The Best Plants For Indoor Air Quality

January 1, 2022
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The old, drafty houses where the air whistled through on windy days had one significant advantage: the air in them was always fresh. Nowadays, ever-tightening insulation standards means that the homes with the best efficiency also need to have a fan circulating fresh air constantly to avoid harmful gas build-up.

Moreover, many of the items in your home off-gas VOCs (volatile organic compounds), which contributes to poor air quality. What are VOCs? VOCs are organic chemicals that have high volatility, due to their high vapor pressure and low boiling point. Ever notice the foul smell from a new pillow or couch cushion? That’s caused by off-gassing, and many items in your home do the same thing — particle-board furniture, everyday plastics, and cleaning supplies.

VOCs can be things that you like, however. The reason perfumes smell as strongly as they do is because they are also VOCs.

There is a reason we spend time outside when we want to feel clean and fresh. Due to the vast amount of space outside, dirt and pollutants in the air are harder to accumulate, and you are less likely to feel the dirty air. In contrast, due to poor ventilation and stale air, you can feel how dirty air is inside. Combine the VOCs with smells from cooking, and smoke from matches or lighters, or just our breathing and talking, it is no surprise that indoor air quality is so poor. Another surprising reason the indoor air has poor air quality is because of the smoke from candles and the fireplace.

It’s a widely known problem. In 1989, NASA commissioned a study to find the best, most cost-effective ways to improve indoor air-quality, and it turns out that certain houseplants do a decent job. This list was created from old studies on houseplants and air quality. What are those houseplants? Here’s a list for you.

English Ivy

A somewhat finicky plant, but at least it won’t take up valuable floor space. It likes part-shade, so a room doesn’t have to be particularly well-lit to make a good home for it. It doesn’t like much water, but does need its leaves misted regularly, since dry indoor air will make it drop its leaves.

Boston Fern

Another finicky choice, but if you have the skill to keep it healthy, it’s among the best air cleaners. Be sure not to overwater, but do make sure it gets regular waterings and feedings. One particular variety, “Kimberley Queen” has the highest “aspiration rate” and will improve the humidity of the home if you have dry air.

Golden Pothos or Philodendron

At the opposite end of the spectrum, the Golden Pothos is not as good at cleaning the air as the Boston Fern, but it’s a lot harder to kill. It’s often mislabeled in nurseries as a type of Philodendron, and Philodendrons work too, so we’ve lumped them in together. It’s a great choice for a beginner indoor gardener.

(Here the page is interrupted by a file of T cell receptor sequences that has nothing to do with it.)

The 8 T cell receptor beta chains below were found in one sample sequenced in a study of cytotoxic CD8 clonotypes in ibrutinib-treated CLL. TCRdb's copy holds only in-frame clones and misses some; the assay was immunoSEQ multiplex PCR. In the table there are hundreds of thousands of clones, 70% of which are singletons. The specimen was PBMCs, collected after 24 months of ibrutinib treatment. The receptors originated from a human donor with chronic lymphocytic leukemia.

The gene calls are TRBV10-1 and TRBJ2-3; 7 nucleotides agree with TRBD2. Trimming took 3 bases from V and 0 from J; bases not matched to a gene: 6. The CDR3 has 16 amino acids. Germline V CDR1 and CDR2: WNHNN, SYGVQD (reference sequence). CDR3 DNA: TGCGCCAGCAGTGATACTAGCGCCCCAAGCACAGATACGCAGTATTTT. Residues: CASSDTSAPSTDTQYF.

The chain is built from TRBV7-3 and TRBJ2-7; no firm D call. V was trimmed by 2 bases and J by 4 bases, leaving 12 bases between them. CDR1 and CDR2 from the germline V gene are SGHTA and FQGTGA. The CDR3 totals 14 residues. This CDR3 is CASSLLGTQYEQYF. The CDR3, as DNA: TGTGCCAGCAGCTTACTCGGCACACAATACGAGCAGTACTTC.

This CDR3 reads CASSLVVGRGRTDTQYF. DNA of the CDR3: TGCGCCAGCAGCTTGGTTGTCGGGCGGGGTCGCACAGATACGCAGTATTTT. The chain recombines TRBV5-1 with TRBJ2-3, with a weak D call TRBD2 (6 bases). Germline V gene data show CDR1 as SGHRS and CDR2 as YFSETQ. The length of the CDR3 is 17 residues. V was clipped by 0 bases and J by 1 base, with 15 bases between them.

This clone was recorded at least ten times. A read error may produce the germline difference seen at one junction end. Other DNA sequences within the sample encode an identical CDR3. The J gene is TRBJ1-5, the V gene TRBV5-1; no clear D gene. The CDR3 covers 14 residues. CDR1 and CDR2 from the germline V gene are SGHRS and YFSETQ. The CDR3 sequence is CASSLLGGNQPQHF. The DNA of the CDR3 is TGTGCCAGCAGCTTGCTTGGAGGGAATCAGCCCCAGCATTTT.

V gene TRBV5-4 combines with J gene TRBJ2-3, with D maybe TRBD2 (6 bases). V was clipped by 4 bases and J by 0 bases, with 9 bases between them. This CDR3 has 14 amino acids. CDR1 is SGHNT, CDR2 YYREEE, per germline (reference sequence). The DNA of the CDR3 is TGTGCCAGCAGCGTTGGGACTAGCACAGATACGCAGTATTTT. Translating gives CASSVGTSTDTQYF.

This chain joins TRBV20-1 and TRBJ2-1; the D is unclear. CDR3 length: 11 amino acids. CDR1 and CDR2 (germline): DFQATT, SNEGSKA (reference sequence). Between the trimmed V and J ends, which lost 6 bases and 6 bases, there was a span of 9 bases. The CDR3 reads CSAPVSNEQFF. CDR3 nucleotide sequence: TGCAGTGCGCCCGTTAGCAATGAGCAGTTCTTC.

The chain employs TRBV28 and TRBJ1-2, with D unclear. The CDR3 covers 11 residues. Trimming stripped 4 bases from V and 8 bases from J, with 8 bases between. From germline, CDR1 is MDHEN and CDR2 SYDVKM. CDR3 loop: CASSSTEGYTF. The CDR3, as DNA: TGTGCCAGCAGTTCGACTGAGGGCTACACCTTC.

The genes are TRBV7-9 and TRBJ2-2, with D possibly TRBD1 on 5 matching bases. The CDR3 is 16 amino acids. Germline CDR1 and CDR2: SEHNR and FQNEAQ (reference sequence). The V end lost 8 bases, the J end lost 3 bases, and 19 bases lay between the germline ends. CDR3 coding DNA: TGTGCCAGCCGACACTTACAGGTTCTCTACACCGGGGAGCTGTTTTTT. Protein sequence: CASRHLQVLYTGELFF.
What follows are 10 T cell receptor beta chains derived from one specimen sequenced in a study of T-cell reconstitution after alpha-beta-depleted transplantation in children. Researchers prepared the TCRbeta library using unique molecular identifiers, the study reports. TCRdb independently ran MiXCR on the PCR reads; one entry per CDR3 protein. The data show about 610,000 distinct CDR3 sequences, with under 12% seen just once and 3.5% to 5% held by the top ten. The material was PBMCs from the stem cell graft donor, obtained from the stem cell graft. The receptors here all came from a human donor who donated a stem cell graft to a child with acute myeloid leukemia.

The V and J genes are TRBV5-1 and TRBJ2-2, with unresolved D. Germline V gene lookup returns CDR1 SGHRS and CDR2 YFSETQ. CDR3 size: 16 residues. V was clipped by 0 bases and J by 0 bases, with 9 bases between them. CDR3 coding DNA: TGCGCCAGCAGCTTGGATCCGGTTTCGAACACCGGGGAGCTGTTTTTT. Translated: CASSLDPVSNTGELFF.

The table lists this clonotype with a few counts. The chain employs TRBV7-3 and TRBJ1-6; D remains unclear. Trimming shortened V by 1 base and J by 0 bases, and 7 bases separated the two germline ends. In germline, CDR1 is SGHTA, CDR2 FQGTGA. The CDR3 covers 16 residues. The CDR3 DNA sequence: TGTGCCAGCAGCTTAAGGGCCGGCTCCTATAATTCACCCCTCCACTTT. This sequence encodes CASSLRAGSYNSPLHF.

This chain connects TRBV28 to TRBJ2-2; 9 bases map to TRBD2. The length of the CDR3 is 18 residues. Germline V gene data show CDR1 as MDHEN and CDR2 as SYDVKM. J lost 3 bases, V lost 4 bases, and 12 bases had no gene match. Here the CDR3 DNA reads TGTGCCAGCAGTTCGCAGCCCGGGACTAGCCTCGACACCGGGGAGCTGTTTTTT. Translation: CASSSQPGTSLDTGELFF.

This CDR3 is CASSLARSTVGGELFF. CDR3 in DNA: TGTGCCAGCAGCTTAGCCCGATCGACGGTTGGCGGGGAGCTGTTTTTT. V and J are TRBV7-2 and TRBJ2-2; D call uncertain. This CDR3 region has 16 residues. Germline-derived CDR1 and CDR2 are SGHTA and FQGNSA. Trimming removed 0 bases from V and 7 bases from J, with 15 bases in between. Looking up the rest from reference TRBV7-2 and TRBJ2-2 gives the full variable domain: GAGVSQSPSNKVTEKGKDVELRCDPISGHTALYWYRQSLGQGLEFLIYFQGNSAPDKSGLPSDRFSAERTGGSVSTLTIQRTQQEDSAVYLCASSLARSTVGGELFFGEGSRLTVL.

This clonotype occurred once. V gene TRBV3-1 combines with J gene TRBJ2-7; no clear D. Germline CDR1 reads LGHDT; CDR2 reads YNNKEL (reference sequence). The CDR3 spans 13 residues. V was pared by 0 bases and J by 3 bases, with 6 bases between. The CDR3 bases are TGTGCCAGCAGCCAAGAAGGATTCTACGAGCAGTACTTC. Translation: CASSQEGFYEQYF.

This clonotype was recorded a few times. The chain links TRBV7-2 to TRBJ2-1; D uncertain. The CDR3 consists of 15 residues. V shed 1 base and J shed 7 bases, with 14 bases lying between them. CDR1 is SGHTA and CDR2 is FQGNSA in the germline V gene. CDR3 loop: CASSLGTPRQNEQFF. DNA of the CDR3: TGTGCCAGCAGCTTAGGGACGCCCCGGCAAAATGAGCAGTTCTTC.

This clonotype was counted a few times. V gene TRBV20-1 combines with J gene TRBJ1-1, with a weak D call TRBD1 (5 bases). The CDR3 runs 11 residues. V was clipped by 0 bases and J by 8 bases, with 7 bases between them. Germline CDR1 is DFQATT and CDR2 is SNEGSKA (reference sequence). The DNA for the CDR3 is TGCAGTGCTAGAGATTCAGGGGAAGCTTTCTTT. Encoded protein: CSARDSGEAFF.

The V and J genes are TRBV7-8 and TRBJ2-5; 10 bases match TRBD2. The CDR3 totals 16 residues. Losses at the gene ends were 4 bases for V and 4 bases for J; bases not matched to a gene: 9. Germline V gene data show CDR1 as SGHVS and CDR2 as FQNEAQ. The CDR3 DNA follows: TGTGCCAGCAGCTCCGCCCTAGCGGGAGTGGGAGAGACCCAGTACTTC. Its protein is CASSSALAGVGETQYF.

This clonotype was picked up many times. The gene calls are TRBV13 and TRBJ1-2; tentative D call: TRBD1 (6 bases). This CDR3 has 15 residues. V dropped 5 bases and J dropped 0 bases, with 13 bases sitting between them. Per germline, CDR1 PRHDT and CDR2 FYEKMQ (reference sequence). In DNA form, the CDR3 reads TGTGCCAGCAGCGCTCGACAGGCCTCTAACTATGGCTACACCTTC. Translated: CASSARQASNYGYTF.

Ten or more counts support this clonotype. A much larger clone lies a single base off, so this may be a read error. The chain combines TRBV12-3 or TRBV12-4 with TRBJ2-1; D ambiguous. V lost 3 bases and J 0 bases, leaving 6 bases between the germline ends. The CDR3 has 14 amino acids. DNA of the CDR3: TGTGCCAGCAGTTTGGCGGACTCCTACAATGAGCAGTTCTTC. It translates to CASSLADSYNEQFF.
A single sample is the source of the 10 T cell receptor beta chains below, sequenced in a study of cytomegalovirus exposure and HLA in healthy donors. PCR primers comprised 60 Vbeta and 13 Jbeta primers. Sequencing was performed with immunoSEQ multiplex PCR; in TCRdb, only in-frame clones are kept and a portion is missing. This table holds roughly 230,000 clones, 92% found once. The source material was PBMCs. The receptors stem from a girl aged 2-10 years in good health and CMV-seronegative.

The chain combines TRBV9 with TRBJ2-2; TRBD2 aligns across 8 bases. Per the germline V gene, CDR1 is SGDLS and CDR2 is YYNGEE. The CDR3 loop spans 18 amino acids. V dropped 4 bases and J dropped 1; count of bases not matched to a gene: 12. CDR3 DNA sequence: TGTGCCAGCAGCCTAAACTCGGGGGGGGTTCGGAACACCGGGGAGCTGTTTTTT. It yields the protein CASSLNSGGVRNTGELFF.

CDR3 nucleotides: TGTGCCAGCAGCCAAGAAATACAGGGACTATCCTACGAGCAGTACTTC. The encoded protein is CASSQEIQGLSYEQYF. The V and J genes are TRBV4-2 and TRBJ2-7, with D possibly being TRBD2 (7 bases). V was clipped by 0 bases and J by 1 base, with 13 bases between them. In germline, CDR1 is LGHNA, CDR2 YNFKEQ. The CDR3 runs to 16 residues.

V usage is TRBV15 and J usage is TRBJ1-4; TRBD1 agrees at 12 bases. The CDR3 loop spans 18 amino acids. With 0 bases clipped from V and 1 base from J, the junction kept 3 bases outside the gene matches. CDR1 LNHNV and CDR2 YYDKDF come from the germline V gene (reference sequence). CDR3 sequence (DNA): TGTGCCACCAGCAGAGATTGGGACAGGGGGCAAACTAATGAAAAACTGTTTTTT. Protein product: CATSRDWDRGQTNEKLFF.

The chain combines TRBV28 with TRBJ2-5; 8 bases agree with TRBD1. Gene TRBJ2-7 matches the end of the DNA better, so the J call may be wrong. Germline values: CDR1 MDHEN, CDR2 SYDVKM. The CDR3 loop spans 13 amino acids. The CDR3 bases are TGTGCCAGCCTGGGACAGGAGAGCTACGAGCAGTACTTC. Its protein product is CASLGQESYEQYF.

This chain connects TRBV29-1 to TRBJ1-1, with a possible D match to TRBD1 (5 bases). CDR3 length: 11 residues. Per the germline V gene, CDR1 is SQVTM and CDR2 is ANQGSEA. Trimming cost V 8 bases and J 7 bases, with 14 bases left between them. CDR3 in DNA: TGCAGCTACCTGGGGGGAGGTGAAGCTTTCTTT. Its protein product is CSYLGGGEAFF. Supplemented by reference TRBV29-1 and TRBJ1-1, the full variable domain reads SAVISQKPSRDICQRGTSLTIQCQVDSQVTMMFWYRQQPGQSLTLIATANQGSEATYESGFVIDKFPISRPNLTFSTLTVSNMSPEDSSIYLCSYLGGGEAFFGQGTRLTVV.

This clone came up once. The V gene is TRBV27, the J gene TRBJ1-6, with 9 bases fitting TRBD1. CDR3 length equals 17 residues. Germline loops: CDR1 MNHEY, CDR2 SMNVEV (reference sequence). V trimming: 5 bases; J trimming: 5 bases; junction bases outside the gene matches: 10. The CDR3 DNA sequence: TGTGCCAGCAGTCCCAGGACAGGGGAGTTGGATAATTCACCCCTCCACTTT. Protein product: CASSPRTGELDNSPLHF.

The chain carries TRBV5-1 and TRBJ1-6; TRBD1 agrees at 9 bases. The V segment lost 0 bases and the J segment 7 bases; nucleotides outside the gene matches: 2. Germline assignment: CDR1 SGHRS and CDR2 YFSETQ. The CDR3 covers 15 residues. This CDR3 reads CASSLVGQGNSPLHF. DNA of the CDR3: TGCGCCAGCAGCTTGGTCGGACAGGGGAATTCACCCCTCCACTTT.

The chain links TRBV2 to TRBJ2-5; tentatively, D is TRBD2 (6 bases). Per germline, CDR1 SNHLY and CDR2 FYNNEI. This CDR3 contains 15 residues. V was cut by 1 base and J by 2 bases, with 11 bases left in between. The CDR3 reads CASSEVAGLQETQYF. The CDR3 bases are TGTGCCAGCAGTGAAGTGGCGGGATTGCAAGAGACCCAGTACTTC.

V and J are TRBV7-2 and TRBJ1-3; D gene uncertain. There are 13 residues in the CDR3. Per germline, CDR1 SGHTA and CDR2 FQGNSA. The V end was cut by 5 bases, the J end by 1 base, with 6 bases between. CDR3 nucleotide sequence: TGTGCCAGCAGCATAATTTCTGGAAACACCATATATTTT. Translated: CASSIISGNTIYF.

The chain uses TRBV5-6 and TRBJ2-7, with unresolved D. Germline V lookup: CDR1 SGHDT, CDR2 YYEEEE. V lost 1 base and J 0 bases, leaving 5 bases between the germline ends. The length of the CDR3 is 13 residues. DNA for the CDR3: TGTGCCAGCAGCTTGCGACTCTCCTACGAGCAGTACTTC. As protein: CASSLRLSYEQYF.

Peace Lily

If you love flowers, then this might be for you. The peace lily is one of the few plants that will bloom indoors. It prefers low light conditions, so you can use it to perk up a dark corner. Don’t forget to water it regularly, as it’s another plant that loses moisture through its leaves quickly.

Dracaena or Ficus

It’s not surprising that the two most popular office plant varieties are also good at filtering the air. They are also incredibly tough and long-lived. If you’ve got the space for them, they are an ideal choice.

We have begun to embrace some of these houseplants as the best methods to filter our indoor air quality, but that is not necessarily the case. Previous research demonstrated the efficacy of these houseplants at cleaning the air, but the reality is that recent scientific articles disagree with previous research. While these plants do allow for some filtering of our air, the best way to filter and clean your air is to open windows and promote air circulation.

That being said, opening windows and increasing ventilation is not always possible, especially if we are looking to keep our electricity costs low. That is where these houseplants are especially important. While they are not the most efficient, they are a very natural way to filter air quality. The quantity of houseplants is important, though. While the above houseplants are the best plants at filtering, you still need a lot of these plants to efficiently filter out the air in your home. That means that if you want to get the most out of using your houseplants as a method to filter your air and increase air quality, you are going to want to have many of these plants throughout your home, in each of the rooms. Perhaps you would consider adding a couple of plants to each room in your house where you spend a decent amount of time. These plants can be a good method to improve your air quality.

Not to mention, there has been a recent rise in personal mental health care. As a society, we are looking for individual and simple ways to alleviate the stressors in our lives and get a little relief from our high-stress jobs and living environments. For many, house plants have become a solution. People add tiny houseplants to their desks during work, in their bedroom to add an essence of relaxation, and to kitchens to add some aesthetic. While adding a houseplant is not a great solution to mental health issues, they are nonetheless being used as substitutions for proper treatment.

As you can see, there are a lot of positives to having houseplants. While they are not the most efficient method of filtering indoor air, they are nonetheless a good option, and we highly encourage you researching and discovering which of the above houseplants is best for you and your home.

Want to keep your houseplants healthy? Check out our potting mix!